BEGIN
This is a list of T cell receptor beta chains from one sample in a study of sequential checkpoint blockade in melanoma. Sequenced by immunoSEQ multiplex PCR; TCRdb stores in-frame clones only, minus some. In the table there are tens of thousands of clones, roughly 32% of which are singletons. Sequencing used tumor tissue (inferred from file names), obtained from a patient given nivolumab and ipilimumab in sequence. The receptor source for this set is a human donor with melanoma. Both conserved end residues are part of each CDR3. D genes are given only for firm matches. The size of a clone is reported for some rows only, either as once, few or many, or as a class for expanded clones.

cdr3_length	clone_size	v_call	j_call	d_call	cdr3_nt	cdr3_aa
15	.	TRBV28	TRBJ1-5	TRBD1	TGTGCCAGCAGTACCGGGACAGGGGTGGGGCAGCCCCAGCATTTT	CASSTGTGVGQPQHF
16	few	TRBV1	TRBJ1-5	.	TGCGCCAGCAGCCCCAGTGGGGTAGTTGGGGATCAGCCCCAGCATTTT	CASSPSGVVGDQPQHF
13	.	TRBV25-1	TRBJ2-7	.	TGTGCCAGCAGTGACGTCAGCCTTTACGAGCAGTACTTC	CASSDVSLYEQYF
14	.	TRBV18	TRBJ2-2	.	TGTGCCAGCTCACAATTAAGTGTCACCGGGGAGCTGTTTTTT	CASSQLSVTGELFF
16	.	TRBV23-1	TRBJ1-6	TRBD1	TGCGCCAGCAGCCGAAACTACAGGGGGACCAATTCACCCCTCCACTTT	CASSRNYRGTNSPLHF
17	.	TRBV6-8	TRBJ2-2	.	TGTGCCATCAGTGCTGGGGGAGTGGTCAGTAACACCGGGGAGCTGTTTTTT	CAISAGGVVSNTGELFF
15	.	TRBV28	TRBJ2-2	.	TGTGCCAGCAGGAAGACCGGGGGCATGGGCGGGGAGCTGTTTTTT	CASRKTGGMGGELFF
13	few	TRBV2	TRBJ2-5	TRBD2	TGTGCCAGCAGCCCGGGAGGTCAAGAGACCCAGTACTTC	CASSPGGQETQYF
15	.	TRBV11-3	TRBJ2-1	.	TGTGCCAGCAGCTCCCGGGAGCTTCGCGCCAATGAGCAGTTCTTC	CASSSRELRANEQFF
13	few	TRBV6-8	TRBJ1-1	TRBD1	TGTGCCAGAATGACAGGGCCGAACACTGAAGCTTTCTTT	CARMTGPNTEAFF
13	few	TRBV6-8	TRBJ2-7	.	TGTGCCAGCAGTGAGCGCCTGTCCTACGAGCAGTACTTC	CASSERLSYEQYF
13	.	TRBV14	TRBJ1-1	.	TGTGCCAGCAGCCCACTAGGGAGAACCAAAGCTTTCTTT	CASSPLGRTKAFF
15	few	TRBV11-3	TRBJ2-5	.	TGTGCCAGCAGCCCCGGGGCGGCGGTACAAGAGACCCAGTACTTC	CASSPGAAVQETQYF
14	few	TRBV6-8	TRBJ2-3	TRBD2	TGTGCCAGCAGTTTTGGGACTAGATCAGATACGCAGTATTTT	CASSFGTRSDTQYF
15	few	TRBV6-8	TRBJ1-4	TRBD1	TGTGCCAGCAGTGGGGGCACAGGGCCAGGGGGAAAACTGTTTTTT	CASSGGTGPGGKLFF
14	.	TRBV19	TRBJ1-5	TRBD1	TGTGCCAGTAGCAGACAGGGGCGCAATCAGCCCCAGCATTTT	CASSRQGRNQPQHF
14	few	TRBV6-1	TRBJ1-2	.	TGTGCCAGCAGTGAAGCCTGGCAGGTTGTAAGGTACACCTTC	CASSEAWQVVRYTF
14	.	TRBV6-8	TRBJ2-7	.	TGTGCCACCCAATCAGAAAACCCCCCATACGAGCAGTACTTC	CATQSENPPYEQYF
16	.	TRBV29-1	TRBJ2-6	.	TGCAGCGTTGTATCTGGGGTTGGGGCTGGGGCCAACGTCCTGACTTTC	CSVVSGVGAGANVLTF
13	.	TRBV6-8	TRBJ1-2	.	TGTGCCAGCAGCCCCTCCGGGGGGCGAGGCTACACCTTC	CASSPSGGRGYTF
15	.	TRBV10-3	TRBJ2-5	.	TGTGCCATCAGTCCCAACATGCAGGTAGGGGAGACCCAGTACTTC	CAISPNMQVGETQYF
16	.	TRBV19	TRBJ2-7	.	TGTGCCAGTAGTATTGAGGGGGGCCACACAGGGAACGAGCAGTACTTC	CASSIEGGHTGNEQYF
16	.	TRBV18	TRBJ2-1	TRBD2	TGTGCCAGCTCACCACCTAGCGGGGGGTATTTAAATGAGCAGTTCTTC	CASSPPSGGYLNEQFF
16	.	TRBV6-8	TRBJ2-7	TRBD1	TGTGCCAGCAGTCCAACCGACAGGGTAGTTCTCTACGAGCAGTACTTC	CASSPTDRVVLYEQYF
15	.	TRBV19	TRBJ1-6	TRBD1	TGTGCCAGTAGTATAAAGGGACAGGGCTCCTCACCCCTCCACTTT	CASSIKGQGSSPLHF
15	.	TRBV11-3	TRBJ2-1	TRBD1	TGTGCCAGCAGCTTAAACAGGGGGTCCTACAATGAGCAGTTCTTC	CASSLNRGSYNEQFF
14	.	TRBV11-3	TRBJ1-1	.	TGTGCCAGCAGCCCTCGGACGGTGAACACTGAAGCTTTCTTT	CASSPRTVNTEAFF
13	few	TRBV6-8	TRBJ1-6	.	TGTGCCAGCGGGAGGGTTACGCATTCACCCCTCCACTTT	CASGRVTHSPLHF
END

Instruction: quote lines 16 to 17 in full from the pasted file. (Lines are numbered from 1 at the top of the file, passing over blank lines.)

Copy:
14	few	TRBV6-8	TRBJ2-3	TRBD2	TGTGCCAGCAGTTTTGGGACTAGATCAGATACGCAGTATTTT	CASSFGTRSDTQYF
15	few	TRBV6-8	TRBJ1-4	TRBD1	TGTGCCAGCAGTGGGGGCACAGGGCCAGGGGGAAAACTGTTTTTT	CASSGGTGPGGKLFF